Tips to reduce stress and find more calm in your life

Feeling stressed? Use these simple yet powerful practices to soothe your body and mind

Feeling stressed or overwhelmed isn’t uncommon. In fact, many people deal with these emotions every day and that’s completely okay. The key is to understand how to make sure they don’t get the better of you.

Implement these quick and effective stress management techniques into your day to help you keep your composure and stay on top of your busy schedule.

Hot-spot scan

“Hot spots” are places in the body that hold anxiety, anger and stress. If you hold tension in your body, it sends a message to your brain that you are in danger, keeping you stuck in a stress-tension feedback loop and creating long-term pain in your body. A regular hot-spot scan can help you to relax and begin to rewire your nervous system. Scan the following areas several times a day:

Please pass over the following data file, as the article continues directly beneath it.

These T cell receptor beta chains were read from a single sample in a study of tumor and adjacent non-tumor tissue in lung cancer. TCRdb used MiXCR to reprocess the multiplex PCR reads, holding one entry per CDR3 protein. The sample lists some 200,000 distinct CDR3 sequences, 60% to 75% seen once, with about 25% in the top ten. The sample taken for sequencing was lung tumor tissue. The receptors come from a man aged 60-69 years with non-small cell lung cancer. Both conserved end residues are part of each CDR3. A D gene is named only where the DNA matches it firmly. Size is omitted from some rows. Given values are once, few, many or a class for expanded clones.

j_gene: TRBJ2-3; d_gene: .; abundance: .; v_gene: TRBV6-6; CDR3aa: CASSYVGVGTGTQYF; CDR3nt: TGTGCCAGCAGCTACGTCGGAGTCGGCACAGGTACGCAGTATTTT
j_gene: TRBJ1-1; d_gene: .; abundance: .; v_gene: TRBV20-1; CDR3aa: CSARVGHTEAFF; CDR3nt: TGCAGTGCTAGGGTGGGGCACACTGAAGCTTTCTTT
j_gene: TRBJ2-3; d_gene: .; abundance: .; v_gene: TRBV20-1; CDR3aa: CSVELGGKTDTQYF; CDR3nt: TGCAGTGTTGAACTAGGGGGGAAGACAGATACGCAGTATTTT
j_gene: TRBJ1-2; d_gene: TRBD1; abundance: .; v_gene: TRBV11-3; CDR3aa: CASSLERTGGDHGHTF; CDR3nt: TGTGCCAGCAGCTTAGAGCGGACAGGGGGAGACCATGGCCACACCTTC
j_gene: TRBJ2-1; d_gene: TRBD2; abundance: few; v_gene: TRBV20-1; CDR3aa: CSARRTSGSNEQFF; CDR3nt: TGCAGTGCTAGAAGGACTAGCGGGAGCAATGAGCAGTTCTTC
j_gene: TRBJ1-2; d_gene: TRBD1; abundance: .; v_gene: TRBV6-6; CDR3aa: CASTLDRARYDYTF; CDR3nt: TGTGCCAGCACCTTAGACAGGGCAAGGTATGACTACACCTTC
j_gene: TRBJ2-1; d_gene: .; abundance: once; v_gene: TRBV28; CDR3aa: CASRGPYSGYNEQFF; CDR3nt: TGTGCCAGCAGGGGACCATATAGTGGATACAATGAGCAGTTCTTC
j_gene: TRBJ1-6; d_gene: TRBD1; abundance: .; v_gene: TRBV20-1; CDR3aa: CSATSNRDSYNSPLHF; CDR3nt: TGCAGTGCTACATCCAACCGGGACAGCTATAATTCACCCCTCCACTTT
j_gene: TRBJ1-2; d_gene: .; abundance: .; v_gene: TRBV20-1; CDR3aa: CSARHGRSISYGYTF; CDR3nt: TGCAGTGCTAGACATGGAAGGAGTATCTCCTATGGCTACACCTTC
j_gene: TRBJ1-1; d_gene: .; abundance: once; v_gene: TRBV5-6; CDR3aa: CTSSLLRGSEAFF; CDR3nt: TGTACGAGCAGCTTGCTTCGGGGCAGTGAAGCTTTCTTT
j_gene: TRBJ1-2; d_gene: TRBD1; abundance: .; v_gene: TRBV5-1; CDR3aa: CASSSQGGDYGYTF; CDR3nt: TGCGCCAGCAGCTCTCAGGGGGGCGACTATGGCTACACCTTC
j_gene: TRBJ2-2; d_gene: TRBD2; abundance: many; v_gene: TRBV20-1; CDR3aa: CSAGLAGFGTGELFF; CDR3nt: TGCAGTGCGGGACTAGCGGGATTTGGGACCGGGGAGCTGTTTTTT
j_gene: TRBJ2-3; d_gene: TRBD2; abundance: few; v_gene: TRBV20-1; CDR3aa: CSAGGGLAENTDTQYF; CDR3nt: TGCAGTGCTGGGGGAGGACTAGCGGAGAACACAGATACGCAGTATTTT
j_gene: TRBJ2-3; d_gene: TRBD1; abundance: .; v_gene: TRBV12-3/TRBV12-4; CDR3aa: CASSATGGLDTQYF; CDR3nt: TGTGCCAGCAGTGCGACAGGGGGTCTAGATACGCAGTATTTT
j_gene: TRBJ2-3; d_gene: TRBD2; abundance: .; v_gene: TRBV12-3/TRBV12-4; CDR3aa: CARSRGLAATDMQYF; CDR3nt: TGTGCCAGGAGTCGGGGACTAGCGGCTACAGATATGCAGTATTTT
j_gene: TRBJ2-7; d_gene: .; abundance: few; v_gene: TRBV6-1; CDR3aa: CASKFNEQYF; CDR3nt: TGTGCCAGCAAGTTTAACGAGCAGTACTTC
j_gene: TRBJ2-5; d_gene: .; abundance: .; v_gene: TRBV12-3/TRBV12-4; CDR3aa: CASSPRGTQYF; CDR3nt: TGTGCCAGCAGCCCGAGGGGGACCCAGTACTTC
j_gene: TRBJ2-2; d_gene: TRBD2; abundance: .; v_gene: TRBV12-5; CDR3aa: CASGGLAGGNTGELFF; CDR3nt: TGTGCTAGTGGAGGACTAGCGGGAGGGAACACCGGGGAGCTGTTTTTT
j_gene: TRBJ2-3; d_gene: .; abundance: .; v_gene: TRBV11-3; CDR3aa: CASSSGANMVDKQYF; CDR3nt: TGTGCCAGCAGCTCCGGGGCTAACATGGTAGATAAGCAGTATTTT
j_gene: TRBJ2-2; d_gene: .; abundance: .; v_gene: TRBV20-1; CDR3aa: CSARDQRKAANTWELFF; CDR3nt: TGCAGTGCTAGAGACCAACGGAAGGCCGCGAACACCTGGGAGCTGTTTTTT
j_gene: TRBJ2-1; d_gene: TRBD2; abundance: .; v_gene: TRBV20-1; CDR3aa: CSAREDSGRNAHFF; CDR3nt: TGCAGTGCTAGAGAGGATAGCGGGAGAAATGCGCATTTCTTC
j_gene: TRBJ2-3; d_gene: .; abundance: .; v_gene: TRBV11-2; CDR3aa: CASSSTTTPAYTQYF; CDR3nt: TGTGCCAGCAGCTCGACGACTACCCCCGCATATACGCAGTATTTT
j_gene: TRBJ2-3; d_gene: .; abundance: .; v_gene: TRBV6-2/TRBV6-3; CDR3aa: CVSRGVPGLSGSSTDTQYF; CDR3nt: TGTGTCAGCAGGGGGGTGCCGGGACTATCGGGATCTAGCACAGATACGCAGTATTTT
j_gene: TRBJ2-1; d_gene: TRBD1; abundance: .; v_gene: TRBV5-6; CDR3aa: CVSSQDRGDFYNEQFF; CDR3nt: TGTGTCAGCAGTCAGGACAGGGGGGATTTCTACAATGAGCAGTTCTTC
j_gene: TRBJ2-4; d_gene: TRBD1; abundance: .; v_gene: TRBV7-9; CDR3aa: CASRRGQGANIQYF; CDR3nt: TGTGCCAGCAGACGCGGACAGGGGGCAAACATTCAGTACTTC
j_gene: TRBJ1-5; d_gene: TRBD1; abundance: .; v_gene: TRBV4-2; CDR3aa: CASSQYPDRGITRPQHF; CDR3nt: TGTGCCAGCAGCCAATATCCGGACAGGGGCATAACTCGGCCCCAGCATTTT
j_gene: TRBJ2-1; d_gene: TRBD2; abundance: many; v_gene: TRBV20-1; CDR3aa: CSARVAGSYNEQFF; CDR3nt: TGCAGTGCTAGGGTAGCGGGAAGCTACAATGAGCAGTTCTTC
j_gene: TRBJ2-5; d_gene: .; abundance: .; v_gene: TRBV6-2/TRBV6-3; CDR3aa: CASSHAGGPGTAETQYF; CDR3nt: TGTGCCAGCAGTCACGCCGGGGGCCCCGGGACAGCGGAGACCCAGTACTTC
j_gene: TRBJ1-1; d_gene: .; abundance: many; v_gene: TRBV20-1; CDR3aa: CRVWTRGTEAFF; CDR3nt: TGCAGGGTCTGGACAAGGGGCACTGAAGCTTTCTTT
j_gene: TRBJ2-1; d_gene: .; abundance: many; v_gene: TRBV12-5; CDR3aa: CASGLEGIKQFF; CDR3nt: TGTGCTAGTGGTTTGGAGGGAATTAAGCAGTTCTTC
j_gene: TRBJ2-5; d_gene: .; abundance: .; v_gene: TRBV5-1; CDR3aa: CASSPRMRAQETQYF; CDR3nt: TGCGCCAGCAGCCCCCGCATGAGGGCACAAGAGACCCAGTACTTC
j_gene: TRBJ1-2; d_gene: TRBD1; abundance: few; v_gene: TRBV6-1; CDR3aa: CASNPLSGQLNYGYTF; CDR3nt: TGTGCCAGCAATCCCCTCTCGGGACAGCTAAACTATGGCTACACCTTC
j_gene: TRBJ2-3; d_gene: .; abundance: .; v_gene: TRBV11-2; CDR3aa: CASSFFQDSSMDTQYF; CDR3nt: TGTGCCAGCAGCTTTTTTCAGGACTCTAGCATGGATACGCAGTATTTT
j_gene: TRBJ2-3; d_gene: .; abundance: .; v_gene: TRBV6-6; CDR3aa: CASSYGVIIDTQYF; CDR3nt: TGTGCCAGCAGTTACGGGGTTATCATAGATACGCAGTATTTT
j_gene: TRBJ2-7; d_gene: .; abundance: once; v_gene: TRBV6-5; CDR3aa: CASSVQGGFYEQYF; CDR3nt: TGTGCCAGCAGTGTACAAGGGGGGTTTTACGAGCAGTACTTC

• Forehead: between your eyes
  • Jaw: notice clenching
  • Shoulders: notice hunching and tension
  • Chest: notice constriction
  • Belly: notice bracing and “sucking in”
  • Glutes: notice gripping.

As you scan, “breathe into” any tension, then soften, drop and release.

Face massage

The muscles in your face can hold a lot of tension, especially around your forehead, eyes and jaw. Soften your expression and find time for some self-love with this practice. Put some face oil or moisturiser on your fingers so they glide nicely across your skin.

  1. Run the pointer and middle finger of both hands up either side of the bridge of your nose, across the tops of your eyebrows, finishing with some gentle circles on your temples.
  2. Gently pinch and roll the skin of your eyebrows with your thumb on the underside and your pointer finger on top of your eyebrow. Start closest to your nose and work your way to the outer edge of your eyebrows.
  3. Massage circles between your eyebrows.
  4. Using four fingers of both hands, start in the middle of your forehead, gently sweeping outwards and into your hairline.